Bilateral Native Nephrectomy: Before or After Renal Transplantation?

ABSTRACT

Objectives: We hypothesized that patients undergoing bilateral native nephrectomy have a better perioperative course and earlier recovery when renal transplantation is performed before nephrectomy rather than afterwards, since the anuric state is avoided.

Methods: Of 9 patients undergoing bilateral nephrectomy between November 2000 and December 2005, 5 had nephrectomy before renal transplant and 4 had nephrectomy after transplant. Hospital course and complications within 3 months of each operation were compared.

Results: Patients who underwent bilateral nephrectomy prior to transplantation spent more days in the hospital overall (mean = 25 days) than did patients who received their transplant before nephrectomy (mean = 14 days). Serum creatinine levels over the course of both operations were greater for the group maintained on dialysis, but both groups had similar values at the time of discharge from the second procedure and at 1-year follow-up. Major and minor complications were more frequent in those who underwent nephrectomy before transplant.

Conclusion: The order of operations for patients undergoing both bilateral nephrectomy and renal transplantation impacts perioperative course, especially in the first 3 months after the operations are completed. Bilateral native nephrectomy before renal transplantation is associated with a greater risk of complications and longer overall duration of hospitalization.

Keywords: Transplantation, Nephrectomy, Laparoscopy, Postoperative complications

Correspondence: J. Stuart Wolf Jr., Department of Urology, University of Michigan Health System, 1500 East Medical Center Drive, TC 3875, Ann Arbor, MI, 48109,

To Cite this Article: Kaplan JR, Sung RS, Wolf JS. Bilateral Native Nephrectomy: Before or After Renal Transplantation?. UIJ. In Press doi:10.3834/uij.1939-4810.2008.12.04

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Introduction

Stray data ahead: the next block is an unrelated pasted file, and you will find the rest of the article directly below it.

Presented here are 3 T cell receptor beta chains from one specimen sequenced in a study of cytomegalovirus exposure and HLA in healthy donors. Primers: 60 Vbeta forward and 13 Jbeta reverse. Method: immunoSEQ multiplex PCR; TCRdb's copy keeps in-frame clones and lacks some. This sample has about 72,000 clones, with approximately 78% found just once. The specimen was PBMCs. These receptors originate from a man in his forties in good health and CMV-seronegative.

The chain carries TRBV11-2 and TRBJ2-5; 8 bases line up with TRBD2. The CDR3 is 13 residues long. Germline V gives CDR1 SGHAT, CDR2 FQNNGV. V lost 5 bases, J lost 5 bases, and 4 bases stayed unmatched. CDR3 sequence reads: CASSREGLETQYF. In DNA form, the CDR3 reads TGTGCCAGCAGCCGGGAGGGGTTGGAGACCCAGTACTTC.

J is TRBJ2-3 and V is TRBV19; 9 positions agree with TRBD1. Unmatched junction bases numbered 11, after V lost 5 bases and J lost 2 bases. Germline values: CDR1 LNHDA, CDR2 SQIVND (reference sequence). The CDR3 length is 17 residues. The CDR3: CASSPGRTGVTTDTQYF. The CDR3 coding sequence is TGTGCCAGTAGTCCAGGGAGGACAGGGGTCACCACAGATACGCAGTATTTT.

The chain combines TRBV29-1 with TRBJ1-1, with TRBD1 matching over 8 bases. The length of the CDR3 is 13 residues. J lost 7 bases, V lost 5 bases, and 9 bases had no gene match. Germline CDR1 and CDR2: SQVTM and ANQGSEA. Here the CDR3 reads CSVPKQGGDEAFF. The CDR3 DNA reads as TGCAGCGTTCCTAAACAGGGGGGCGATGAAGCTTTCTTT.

Bilateral native nephrectomy is sometimes indicated in association with end-stage renal disease managed with kidney transplantation. In such cases, a major decision is whether to perform the bilateral nephrectomy before or after renal transplantation. Experience suggests that pre-emptive renal transplantation for patients with severe renal insufficiency provides better outcomes than transplantation after the onset of end-stage renal disease [1,2,3]. Indeed, time on dialysis has been correlated with poorer transplant outcomes [4,5]. Even if the native kidneys do not have adequate function to stave off end-stage renal disease and the need for dialysis, native urine production may simplify dialysis and improve quality of life compared to oliguric end-stage renal disease, which is characterized by significant fluid shifts during dialysis. However, for some patients bilateral nephrectomy is required before renal transplantation due to factors such as large native kidneys that preclude renal allograft placement, high-grade malignancy, uncontrolled hypertension, severe infection, and others. After bilateral nephrectomy, patients become completely anuric and consequently may be more poorly prepared to handle the strain of subsequent renal transplantation. We hypothesized that delaying bilateral nephrectomy until after renal transplantation leads to a more favorable overall short-term recovery than pre-transplant bilateral nephrectomy. To assess this hypothesis, we analyzed the perioperative course of patients receiving both renal transplantation and bilateral nephrectomy.